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   descent from California Quarry
Monday, May 16 2005
The other day one of my clients told me that if I was willing to clamber up steep banks, there is lots of free bluestone to be had at California Quarry in Woodstock. Most of the easy pickings, the low hanging bluestone fruit if you will, have already been taken.
Today I had an emergency housecall with one of my fairly regular clients, who happens to live on California Quarry Road. So after I was done I decided to head up to the end of the road to see what the quarry was like.
The most striking thing about the upper part of California Quarry Road is how incredibly steep it is. My truck labored to climb the long stretches between the switchbacks and I wondered vaguely if I was doing it an injury to be pushing it so hard. Despite the formidable grade, though, every so often there'd be a house. And it wouldn't be just some rinky dink little thing, it would always be a million dollar mansion with lavish groundskeeping cowering behind an ADT Home Security sign. Most of the houses were done in a modern variant of the Swiss chalet vernacular, with huge windows looking down upon the incredible landscape below. Interestingly, though, nobody actually seemed to be occupying any of these houses. More on that in a moment.
I drove upward until the road became rough and I worried it might really break my truck, whose members are all pretty deeply rusted. At that point I climbed out and inspected the bluestone, which lay in jumbled piles on either side of the road. I wasn't actually at the quarry itself yet; I think the bluestone I was finding had come from the roadcut itself. No matter; there was a lot of good quality stuff here. I gathered as much as I thought my truck could safely haul and then slowly headed back down the mountain.
Interestingly, I noticed that the rock here on the shoulder of this mountain (which is called Overlook Mountain) contained layers of strata familiar from various parts of Dug Hill Road, along with one layer that was completely unfamiliar. The bluestone was much like the bluestone on Dug Hill Road, and it was in proximity to a fine-grained brittle stone with the iridescent sheen, also familiar from Dug Hill Road. The strata I didn't recognize contained a crumbly brick-red rock that lacked obvious internal structure. All the rock here, like the rock on Dug Hill Road, appeared to be lying completely flat. The chief difference was the elevation; here it was 1600 feet above sea level while on Dug Hill Road it was about 650 feet above sea level. I wondered if perhaps the rocks at the two locations were part of the same geologic formation, one that subtly rises towards the north by 1000 feet over the course of 15 miles.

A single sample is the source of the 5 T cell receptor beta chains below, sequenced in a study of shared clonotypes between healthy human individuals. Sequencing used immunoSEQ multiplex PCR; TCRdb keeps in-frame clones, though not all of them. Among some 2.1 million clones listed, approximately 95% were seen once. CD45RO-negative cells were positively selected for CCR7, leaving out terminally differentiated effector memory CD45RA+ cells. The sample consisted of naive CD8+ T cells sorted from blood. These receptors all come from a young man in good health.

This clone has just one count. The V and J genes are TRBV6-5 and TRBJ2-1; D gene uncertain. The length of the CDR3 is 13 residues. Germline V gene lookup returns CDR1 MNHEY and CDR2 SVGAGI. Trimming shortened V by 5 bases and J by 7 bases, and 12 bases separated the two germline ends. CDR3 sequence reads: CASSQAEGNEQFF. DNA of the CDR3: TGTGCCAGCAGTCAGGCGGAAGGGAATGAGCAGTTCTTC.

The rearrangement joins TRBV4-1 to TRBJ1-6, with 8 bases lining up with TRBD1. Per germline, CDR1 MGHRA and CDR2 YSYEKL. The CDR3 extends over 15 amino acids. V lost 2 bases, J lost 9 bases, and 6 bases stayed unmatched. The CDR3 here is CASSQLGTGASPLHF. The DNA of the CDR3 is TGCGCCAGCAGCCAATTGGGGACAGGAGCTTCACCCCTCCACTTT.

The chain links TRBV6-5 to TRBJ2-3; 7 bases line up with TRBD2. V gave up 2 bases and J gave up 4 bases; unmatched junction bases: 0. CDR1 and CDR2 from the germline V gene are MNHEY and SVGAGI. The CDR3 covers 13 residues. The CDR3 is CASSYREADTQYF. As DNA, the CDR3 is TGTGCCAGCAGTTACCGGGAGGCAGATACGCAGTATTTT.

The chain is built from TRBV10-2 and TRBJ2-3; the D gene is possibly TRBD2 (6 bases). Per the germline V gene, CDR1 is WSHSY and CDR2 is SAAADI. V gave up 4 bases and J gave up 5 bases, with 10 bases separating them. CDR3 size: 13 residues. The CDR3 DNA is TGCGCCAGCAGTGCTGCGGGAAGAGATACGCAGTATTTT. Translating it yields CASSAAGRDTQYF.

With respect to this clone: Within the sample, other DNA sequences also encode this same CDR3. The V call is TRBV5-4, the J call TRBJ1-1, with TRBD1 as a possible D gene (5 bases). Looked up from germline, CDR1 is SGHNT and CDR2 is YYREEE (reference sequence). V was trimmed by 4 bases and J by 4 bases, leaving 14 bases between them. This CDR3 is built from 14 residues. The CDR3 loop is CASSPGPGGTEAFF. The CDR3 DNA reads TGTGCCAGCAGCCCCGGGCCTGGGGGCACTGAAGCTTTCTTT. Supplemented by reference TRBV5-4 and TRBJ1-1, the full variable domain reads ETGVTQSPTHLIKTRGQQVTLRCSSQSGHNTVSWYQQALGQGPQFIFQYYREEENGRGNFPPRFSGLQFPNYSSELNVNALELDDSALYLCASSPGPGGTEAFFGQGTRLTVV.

The problem with my pickup in a situation like this is that it has an automatic transmission and thus slowing the vehicles descent using engine compression (as opposed to brakes) is not as easy or as controllable as it is with a manual transmission. I could use the esoteric low-range positions of the automatic control and the four wheel drive configurations, but I'm not especially familiar with how they work. The upshot of all this was that I ended up using my brakes a lot during the descent, though not as much as someone less familiar with the dangers of brake overuse. As I approached the bottom and the road started leveling out, I started using my brakes more aggressively. But at one point I went to push the brakes and the pedal went all the way to the floor without any effect at all. Then I smelled the smell of burning brake pads. The energy release of all that bluestone coming down off the mountain was manifesting as friction-destroying heat in my braking system. It was a scary experience, but it would have been terrifying had it happened higher on the mountain. I considered pulling over and letting my brakes cool down, but then I discovered that the L setting of the automatic transmission (coupled with "H4-L" on the four wheel drive control) was a low enough setting that the truck could be coasted very slowly even down steep grades.
This got me to thinking: what about the people who actually have houses high on California Quarry Road? Do they have to replace their brakes every couple of months? Or do they master the art of judicious shifting and minimal brake use? (This is a skill that is observably rare in this area, at least among the people I find myself following on its highways.) Perhaps the reason I didn't seen anyone occupying those fancy chalets was that, after the honeymoon periods their construction, their owners decided they didn't enjoy taking the risks necessary to drive there and (most crucially) back.

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